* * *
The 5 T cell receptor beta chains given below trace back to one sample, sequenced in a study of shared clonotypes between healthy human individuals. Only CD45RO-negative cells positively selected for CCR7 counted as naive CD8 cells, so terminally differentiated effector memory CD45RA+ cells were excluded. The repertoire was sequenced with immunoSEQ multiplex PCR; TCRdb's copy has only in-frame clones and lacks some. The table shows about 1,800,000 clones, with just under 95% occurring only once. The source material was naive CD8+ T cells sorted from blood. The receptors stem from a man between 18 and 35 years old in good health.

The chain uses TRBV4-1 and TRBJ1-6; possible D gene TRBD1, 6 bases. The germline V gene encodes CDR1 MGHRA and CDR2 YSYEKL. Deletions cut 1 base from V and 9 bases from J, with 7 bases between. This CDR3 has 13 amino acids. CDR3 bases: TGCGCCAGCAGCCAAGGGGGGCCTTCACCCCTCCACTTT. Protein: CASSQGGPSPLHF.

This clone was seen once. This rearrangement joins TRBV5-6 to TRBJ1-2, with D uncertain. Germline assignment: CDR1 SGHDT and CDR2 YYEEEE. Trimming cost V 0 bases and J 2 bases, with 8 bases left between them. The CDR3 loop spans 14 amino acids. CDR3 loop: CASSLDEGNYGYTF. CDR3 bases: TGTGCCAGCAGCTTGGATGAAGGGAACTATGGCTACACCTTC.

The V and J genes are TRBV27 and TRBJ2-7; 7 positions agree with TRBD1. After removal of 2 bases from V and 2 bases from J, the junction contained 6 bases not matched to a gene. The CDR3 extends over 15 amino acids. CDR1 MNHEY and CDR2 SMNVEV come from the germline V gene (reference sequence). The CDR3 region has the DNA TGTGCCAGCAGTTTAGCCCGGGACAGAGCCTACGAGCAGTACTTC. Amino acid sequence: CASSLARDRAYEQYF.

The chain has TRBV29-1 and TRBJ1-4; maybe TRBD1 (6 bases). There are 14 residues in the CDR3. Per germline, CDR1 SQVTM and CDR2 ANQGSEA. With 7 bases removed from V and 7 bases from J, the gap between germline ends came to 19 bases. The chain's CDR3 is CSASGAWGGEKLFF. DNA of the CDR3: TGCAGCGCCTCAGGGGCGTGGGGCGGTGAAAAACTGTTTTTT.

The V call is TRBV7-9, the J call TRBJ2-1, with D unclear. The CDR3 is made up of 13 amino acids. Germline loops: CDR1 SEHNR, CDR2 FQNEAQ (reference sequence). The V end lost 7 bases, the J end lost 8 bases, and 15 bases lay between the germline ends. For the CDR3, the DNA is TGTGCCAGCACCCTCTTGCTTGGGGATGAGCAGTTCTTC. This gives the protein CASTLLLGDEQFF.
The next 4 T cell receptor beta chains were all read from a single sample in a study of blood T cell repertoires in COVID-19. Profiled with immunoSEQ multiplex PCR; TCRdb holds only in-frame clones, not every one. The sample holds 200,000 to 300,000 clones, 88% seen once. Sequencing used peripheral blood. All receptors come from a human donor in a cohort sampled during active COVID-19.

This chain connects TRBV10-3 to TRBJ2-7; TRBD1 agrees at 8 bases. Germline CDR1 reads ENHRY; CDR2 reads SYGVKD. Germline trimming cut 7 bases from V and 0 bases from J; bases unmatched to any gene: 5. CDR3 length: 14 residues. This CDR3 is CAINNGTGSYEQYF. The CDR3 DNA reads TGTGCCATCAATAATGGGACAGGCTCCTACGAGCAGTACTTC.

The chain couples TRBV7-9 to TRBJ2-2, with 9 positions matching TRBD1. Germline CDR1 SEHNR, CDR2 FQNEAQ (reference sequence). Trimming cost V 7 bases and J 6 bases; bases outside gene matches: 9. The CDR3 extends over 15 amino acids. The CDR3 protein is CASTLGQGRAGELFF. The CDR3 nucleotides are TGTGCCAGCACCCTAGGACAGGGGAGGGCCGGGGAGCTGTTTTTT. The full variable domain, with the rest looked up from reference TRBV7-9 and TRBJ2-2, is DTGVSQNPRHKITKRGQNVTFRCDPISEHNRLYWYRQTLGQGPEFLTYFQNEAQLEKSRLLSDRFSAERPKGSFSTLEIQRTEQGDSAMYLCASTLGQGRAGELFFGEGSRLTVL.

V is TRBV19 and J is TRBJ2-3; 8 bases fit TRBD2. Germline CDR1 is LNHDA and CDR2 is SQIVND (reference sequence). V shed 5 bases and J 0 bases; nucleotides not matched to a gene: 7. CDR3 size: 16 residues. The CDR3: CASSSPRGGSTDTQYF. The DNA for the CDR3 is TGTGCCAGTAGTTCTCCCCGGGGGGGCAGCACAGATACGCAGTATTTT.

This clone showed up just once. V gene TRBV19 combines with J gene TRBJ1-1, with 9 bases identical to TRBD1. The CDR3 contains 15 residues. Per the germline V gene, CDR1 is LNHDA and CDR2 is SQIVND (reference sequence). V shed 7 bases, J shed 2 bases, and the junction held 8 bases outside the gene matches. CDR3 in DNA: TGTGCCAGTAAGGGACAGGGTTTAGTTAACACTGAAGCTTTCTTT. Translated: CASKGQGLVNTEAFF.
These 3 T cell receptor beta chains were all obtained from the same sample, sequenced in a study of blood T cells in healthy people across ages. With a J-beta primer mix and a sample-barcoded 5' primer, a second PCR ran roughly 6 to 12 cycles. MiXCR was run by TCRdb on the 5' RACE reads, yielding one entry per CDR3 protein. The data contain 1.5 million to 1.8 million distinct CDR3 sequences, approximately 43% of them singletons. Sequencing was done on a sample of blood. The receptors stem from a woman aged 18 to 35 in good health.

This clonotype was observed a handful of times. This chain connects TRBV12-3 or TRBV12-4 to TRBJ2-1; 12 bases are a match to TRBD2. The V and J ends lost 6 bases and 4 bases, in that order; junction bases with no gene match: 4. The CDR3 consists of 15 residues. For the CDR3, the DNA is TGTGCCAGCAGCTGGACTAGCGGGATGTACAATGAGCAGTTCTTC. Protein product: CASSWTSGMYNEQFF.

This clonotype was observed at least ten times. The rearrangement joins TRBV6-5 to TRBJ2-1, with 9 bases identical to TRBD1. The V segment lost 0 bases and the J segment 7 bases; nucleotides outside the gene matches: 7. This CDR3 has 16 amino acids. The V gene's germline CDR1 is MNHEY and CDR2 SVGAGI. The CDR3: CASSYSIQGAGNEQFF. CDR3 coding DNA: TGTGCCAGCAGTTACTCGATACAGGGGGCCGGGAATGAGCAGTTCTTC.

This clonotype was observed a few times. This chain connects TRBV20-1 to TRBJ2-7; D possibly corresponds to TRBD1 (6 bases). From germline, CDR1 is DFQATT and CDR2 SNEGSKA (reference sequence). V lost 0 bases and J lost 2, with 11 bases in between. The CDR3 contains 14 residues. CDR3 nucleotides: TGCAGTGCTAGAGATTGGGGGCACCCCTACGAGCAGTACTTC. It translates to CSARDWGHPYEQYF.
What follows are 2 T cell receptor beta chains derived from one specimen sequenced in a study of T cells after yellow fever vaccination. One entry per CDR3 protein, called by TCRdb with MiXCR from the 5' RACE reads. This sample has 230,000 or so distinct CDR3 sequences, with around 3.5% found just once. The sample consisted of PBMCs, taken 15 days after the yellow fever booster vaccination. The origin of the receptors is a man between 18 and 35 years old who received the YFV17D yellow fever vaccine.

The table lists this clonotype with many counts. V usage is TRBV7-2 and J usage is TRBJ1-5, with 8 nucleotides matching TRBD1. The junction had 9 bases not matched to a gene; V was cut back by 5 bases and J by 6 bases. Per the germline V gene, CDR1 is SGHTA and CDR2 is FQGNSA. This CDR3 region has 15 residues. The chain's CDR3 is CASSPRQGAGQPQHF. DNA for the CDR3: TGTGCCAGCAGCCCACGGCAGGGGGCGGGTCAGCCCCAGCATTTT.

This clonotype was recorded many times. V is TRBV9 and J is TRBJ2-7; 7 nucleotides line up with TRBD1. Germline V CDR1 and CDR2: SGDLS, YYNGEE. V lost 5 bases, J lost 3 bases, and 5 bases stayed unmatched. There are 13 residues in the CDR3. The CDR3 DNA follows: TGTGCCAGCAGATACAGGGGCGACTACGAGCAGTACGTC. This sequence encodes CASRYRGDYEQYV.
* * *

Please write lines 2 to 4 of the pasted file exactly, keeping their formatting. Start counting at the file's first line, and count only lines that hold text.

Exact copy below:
The chain uses TRBV4-1 and TRBJ1-6; possible D gene TRBD1, 6 bases. The germline V gene encodes CDR1 MGHRA and CDR2 YSYEKL. Deletions cut 1 base from V and 9 bases from J, with 7 bases between. This CDR3 has 13 amino acids. CDR3 bases: TGCGCCAGCAGCCAAGGGGGGCCTTCACCCCTCCACTTT. Protein: CASSQGGPSPLHF.

This clone was seen once. This rearrangement joins TRBV5-6 to TRBJ1-2, with D uncertain. Germline assignment: CDR1 SGHDT and CDR2 YYEEEE. Trimming cost V 0 bases and J 2 bases, with 8 bases left between them. The CDR3 loop spans 14 amino acids. CDR3 loop: CASSLDEGNYGYTF. CDR3 bases: TGTGCCAGCAGCTTGGATGAAGGGAACTATGGCTACACCTTC.

The V and J genes are TRBV27 and TRBJ2-7; 7 positions agree with TRBD1. After removal of 2 bases from V and 2 bases from J, the junction contained 6 bases not matched to a gene. The CDR3 extends over 15 amino acids. CDR1 MNHEY and CDR2 SMNVEV come from the germline V gene (reference sequence). The CDR3 region has the DNA TGTGCCAGCAGTTTAGCCCGGGACAGAGCCTACGAGCAGTACTTC. Amino acid sequence: CASSLARDRAYEQYF.